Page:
In India, Modi Is a Popular, Polarizing Figure in Politics
Narendra Modi, chief minister of the Indian state of Gujarat, is running for a fourth term in elections that wrap up this week. Results are expected Thursday. He’s hailed for his efforts to revive the economy in western India but also criticized for violence that occurred during his watch several years ago.
“He’s given us water, roads, everything,” said a Gujarat resident, J.P. Makwana, through a translator in a report airing soon on the NewsHour (featured above). “That is why people love him. He does what he says.”
But he also has his skeptics. Another resident Mohammed Sheikh said the city’s progress is limited to the Hindu areas. “We get no aid from the Modi government,” he said. “Does it look like we live well here?”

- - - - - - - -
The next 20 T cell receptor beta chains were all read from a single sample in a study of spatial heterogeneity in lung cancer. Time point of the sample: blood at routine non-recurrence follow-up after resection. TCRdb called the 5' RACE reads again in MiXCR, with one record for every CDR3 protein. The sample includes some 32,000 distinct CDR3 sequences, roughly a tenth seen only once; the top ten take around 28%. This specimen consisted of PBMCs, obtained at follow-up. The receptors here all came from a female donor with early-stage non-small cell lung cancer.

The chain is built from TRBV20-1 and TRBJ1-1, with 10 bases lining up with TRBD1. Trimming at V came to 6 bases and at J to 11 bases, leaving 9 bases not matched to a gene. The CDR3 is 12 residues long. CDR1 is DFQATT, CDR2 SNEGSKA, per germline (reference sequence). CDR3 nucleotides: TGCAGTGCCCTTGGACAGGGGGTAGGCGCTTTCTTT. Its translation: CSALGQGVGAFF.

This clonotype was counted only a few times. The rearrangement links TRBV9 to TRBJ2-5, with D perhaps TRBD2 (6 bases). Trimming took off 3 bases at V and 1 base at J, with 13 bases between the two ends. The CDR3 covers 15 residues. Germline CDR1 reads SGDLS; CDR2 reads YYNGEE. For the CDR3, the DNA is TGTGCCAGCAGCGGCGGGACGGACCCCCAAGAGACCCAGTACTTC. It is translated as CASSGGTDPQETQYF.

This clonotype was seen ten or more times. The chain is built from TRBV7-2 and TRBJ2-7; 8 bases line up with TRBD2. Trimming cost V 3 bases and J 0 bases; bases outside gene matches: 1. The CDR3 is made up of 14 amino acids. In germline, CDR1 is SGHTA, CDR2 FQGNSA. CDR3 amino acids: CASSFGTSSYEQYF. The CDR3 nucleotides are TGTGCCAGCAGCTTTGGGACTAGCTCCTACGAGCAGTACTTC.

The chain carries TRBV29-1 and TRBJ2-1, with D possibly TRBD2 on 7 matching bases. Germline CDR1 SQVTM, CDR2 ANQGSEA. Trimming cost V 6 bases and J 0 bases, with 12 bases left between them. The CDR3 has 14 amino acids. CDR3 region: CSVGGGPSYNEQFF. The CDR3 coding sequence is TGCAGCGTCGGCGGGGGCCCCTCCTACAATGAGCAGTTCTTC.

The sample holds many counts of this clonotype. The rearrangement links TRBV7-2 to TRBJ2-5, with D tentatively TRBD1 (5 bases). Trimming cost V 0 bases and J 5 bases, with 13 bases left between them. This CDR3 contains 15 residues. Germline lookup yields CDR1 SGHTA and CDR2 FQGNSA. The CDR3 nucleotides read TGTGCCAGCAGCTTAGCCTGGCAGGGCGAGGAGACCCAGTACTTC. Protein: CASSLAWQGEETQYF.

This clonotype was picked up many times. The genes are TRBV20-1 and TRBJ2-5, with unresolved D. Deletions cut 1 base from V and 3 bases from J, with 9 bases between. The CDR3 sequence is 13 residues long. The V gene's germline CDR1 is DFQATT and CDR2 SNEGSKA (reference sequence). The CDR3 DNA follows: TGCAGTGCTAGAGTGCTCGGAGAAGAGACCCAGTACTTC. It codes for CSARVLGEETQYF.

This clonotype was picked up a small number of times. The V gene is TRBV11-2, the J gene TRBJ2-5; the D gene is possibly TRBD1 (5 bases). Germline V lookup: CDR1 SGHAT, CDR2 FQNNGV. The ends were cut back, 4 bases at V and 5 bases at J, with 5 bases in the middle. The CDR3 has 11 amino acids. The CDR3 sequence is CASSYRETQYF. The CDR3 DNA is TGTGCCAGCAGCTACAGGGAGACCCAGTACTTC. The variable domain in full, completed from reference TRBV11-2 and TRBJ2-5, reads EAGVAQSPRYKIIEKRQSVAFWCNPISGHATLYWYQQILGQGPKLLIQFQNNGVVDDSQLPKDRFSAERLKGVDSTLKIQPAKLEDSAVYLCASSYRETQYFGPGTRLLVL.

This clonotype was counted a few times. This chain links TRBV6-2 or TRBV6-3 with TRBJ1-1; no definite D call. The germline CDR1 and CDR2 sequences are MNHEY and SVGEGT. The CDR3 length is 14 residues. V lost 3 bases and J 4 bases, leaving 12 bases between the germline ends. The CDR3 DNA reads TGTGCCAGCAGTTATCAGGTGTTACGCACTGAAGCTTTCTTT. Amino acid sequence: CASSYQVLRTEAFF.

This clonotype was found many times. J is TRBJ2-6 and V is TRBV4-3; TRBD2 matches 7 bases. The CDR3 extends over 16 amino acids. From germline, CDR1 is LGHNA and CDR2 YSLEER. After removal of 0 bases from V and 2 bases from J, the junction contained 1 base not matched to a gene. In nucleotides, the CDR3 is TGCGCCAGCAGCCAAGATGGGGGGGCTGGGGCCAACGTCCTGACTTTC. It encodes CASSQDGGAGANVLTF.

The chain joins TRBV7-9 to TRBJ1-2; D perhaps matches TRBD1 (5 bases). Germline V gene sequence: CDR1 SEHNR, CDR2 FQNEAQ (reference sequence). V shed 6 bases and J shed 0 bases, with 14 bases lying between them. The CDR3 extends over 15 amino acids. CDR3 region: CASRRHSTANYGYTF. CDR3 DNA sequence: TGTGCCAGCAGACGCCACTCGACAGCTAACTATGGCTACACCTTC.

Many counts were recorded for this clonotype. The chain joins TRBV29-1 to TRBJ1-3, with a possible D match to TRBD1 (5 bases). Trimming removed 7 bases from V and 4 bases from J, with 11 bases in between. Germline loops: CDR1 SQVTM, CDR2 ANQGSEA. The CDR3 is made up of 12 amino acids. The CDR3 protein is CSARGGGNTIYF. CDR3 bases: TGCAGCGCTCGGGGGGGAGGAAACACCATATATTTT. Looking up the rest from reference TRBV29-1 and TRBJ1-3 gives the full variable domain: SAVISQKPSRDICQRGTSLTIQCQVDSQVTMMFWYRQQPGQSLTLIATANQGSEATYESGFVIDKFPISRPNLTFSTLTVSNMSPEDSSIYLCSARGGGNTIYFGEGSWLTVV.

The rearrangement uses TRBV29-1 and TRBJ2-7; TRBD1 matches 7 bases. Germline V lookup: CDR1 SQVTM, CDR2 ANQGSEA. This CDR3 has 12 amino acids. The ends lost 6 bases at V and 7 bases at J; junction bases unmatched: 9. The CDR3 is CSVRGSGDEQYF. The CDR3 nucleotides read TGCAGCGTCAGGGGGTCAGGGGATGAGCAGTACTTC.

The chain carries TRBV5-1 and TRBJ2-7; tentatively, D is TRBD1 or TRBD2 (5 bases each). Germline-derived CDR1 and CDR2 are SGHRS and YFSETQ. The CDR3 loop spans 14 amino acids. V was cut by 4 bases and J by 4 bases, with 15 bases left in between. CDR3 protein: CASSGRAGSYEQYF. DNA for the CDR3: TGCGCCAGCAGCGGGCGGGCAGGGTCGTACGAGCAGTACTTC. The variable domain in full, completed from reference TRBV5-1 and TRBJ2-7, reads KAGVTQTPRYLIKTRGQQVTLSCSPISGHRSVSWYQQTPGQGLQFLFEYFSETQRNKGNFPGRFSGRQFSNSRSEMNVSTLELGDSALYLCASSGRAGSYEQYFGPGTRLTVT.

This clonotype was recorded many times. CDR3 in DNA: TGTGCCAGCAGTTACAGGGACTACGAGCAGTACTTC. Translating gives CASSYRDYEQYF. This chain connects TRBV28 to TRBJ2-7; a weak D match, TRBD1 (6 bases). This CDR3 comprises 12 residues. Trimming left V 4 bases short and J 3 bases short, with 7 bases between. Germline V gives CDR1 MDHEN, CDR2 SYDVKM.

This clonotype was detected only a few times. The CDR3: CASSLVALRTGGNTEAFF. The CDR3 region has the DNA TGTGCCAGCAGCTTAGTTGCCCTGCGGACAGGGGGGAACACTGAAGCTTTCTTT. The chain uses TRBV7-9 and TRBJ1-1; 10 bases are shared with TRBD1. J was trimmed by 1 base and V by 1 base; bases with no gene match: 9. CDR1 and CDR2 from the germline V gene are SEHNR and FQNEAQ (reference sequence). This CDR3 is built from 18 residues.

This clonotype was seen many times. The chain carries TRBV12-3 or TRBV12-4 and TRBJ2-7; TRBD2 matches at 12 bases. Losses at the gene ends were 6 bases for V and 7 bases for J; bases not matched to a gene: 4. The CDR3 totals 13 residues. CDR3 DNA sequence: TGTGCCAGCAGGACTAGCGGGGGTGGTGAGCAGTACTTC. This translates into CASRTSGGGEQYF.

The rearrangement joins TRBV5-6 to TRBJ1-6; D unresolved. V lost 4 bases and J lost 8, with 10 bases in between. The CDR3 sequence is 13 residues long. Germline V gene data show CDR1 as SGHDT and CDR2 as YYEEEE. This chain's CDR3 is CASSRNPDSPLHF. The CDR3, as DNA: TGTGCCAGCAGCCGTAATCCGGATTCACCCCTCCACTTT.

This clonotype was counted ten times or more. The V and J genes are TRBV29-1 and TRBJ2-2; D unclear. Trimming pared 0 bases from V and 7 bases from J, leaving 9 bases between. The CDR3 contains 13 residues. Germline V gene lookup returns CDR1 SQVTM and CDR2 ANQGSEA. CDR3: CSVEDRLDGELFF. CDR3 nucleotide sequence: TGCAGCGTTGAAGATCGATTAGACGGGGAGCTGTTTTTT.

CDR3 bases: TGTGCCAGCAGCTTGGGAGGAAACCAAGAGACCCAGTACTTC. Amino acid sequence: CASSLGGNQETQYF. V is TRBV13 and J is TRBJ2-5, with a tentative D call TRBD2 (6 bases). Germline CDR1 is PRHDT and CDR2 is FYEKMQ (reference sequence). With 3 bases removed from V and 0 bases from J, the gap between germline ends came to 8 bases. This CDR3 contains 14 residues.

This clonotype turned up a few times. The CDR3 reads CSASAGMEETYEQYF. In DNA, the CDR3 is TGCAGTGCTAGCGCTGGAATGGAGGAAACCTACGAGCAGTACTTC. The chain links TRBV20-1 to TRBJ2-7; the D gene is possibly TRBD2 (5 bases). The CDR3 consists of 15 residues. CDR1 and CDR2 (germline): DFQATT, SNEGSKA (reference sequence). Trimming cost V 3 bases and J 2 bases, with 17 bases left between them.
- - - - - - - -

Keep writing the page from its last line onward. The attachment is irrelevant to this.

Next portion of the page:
India, a Hindu-majority country, has the world’s largest Muslim minority at 177 million people.
In early 2002, tensions between the two groups in Gujarat came to a head. The burning of 58 Hindu pilgrims on a train unleashed a series of retaliatory attacks on Muslims, and many Muslims displaced by the violence still live in temporary housing in the city’s ghettos.
Modi, who has served as chief minister of Gujarat since October 2001, never apologized to the Muslim community for the assaults and some say isn’t doing enough to help the riot victims.
In 2005, he was denied a visa to enter the United States due to religious freedom concerns.